BILLINGS, Mont. (AP) — The Trump administration has completed a review of plans to ease protections for a struggling bird species in seven states in the U.S. West, but there's little time to put the relaxed rules for industry into action before President-elect Joe Biden takes office.
The ground-dwelling, chicken-sized greater sage grouse has been at the center of a long-running dispute over how much of the American West's expansive public lands should be developed.
A federal judge blocked the Trump administration in 2019 from its plans to relax rules on mining, drilling and grazing across millions of acres of land because of potential harm to the sage grouse.
After releasing an environmental study in November aimed at justifying the changes, U.S. Bureau of Land Management officials said in a notice Monday that they stand behind their plans.
But the ruling that blocked the changes is still in place. And with just eight days left before Biden's inauguration, environmentalists said the Trump administration's latest move won't change anything, barring a last-minute reversal by the court.
“It's a nothing burger. It's a parting shot on the way out the door," said Greta Anderson with Western Watershed Project, one of the group's involved in the legal case. “We don't expect the Biden administration to defend these terrible plans.”
Sage grouse once numbered in the millions but have seen their range that stretches across portions of 11 states diminished by oil and gas drilling, wildfires, grazing and other pressures.
The Obama administration, with Biden as vice president, adopted restrictions in 2015 meant to protect the best grouse habitat and keep the bird off the threatened and endangered species list.
Under Trump, the Interior Department in 2017 began to ease the restrictions on drilling, mining and other activities and adopted new land use plans for the seven states in 2019. Months later, the changes were blocked — and the Obama plans restored — by U.S. District Judge B. Lynn Winmill in Boise, Idaho.
Bureau of Land Management officials did not reply to emailed questions about whether they will ask Winmill to lift his injunction.
The Trump administration changes would have affected public land in Idaho, Wyoming, Colorado, Utah, Nevada, California and Oregon. Sage grouse territory in Montana, Washington and the Dakotas would not be affected.
WARM SPRINGS, Ore. (AP) — A small private business jet crashed in mountainous terrain in the Warm Springs Indian Reservation of central Oregon, killing the pilot and a single passenger on board, authorities said Sunday.
Warm Springs tribal police were notified by air traffic controllers in Seattle, Washington at about 2:30 p.m. PST Saturday of a possible crash in the Mutton Mountains on the reservation, roughly 20 miles (32 kilometers) north of Warm Springs, said tribal police Lt. Ron Gregory.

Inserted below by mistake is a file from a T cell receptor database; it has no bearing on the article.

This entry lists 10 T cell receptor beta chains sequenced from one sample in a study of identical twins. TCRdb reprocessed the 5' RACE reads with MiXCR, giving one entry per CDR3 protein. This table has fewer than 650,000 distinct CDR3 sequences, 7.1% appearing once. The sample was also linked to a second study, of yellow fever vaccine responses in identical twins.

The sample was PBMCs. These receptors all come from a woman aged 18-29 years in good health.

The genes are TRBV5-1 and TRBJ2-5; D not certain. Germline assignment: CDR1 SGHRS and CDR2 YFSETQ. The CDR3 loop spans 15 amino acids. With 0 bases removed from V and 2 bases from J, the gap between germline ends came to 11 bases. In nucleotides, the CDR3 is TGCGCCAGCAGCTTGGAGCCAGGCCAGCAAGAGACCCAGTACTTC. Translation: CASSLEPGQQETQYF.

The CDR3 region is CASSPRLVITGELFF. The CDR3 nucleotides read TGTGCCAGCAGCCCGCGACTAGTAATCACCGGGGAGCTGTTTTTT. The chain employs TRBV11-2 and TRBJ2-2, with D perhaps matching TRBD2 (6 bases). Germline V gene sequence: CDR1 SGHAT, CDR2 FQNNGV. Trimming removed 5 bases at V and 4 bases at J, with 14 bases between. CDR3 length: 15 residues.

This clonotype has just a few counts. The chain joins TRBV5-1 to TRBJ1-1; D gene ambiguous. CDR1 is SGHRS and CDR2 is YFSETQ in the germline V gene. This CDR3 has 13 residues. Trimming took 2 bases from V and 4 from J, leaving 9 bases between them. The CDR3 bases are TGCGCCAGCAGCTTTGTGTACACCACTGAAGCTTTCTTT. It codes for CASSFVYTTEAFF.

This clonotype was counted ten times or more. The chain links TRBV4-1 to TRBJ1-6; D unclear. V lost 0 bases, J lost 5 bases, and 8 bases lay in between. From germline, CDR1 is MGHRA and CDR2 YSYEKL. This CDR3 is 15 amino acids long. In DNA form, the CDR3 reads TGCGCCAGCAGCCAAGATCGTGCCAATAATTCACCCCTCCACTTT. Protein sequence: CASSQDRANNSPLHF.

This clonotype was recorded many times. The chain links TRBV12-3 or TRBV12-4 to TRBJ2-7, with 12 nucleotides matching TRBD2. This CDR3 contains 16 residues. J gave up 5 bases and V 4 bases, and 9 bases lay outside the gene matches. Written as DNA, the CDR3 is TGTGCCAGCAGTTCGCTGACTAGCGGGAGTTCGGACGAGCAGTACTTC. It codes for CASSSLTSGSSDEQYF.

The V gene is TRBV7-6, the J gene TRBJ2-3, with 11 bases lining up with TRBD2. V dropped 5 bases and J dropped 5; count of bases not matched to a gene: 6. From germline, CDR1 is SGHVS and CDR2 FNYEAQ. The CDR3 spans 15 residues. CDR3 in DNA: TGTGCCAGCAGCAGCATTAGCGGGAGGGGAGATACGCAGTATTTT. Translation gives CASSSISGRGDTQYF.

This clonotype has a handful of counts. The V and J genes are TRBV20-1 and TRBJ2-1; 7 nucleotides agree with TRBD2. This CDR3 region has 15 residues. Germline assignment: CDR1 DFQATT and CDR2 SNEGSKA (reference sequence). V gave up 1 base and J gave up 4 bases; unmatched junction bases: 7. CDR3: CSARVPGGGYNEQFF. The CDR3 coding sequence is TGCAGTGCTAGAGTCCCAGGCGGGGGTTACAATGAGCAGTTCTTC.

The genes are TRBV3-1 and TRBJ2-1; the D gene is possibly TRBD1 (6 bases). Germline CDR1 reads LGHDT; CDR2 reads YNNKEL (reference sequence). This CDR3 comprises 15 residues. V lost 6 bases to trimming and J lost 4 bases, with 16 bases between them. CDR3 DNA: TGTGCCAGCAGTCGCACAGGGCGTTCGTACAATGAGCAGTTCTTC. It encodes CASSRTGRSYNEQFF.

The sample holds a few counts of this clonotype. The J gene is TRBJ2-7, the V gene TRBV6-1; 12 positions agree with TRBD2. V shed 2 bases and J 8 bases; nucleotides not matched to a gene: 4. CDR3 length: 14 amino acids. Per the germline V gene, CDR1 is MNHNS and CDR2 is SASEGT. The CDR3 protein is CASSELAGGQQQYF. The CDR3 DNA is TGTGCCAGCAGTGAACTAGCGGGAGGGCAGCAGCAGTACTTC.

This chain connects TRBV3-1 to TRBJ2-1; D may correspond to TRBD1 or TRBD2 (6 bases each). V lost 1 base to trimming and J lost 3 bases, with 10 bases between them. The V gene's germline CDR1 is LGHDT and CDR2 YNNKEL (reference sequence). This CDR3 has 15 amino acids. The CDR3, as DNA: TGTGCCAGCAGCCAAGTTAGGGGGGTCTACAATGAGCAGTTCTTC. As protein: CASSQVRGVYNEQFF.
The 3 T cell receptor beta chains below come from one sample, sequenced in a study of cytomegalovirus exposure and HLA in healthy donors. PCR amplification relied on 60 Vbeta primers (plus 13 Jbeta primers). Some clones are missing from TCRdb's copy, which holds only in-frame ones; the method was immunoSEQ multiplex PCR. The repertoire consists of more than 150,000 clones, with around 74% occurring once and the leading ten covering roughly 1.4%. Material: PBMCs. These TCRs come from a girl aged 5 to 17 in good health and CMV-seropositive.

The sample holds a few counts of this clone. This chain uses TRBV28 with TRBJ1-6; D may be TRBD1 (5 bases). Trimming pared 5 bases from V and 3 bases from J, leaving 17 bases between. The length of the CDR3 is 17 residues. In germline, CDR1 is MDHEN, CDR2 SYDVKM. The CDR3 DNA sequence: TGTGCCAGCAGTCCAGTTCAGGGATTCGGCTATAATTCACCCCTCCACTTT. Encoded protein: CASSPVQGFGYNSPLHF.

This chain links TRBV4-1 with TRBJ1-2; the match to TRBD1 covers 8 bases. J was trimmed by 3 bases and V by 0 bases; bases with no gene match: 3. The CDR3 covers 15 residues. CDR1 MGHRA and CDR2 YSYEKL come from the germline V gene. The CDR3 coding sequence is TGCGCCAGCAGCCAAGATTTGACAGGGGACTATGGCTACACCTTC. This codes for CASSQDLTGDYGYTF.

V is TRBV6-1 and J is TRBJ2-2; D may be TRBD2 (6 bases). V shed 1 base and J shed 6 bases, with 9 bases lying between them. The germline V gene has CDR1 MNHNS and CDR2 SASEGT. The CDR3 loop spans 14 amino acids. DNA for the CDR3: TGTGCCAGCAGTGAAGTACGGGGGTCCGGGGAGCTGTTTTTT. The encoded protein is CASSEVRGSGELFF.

Flyovers by the Oregon State Police and the U.S. Air Force confirmed a crash late Saturday. Snow, mud, downed trees and rugged terrain prevented rescuers from Warm Springs police, Wasco County and state police from reaching the remote site until about 12 p.m. Sunday, Gregory said.
Rescuers confirmed that the pilot and a lone passenger on the twin-engine Cessna Citation C560 were killed, Gregory said.
The victims' identities weren't immediately released. The pilot had filed a flight plan from Troutdale Airport, east of Portland, to Boise, said National Transportation Safety Board spokesman Christopher O'Neil. There didn't appear to be significant weather along the flight route, O'Neil said.
The aircraft's owner wasn't immediately known.
FARGO, N.D. (AP) — Federal prosecutors say they have cut into an opioid pipeline that for five years has been moving millions of dollars worth of oxycodone pills from Detroit to three American Indian reservations in North Dakota.
U.S. Attorney Drew Wrigley of North Dakota said Thursday that 26 people have been charged in the case dubbed Operation Blue Prairie. Wrigley said tens of thousands of pills with a street value of at least $2.5 million have been sold primarily on the Turtle Mountain, Spirit Lake and Fort Berthold reservations.
“It is fueling and driving the addiction problems we have in Indian Country and across the state of North Dakota,'' Wrigley said.
Wrigley said nine of the defendants have connections to Detroit and the other 17 are North Dakotans who were recruited to help with distribution and ``to feed their own addiction in some instances.'' Investigators have recovered numerous weapons.
All have been charged with conspiracy to distribute and possess with intent to distribute a controlled substance, while some face additional weapons and money laundering charges. Two brothers accused of supervising the operation, Baquan and Darius Sledge, are facing mandatory sentences of 20 years in prison on charges of criminal continuing enterprise. Their attorneys did not immediately respond to emailed requests for comments.
Indian reservations can be easy prey because dealers can find a “mid-level'' person who can be trusted and law enforcement is generally understaffed, Wrigley said. The Bureau of Indian Affairs is currently operating at 40% capacity, he said.
“What if the Fargo Police Department were staffed at 40%? How long would we stand for that?'' Wrigley said.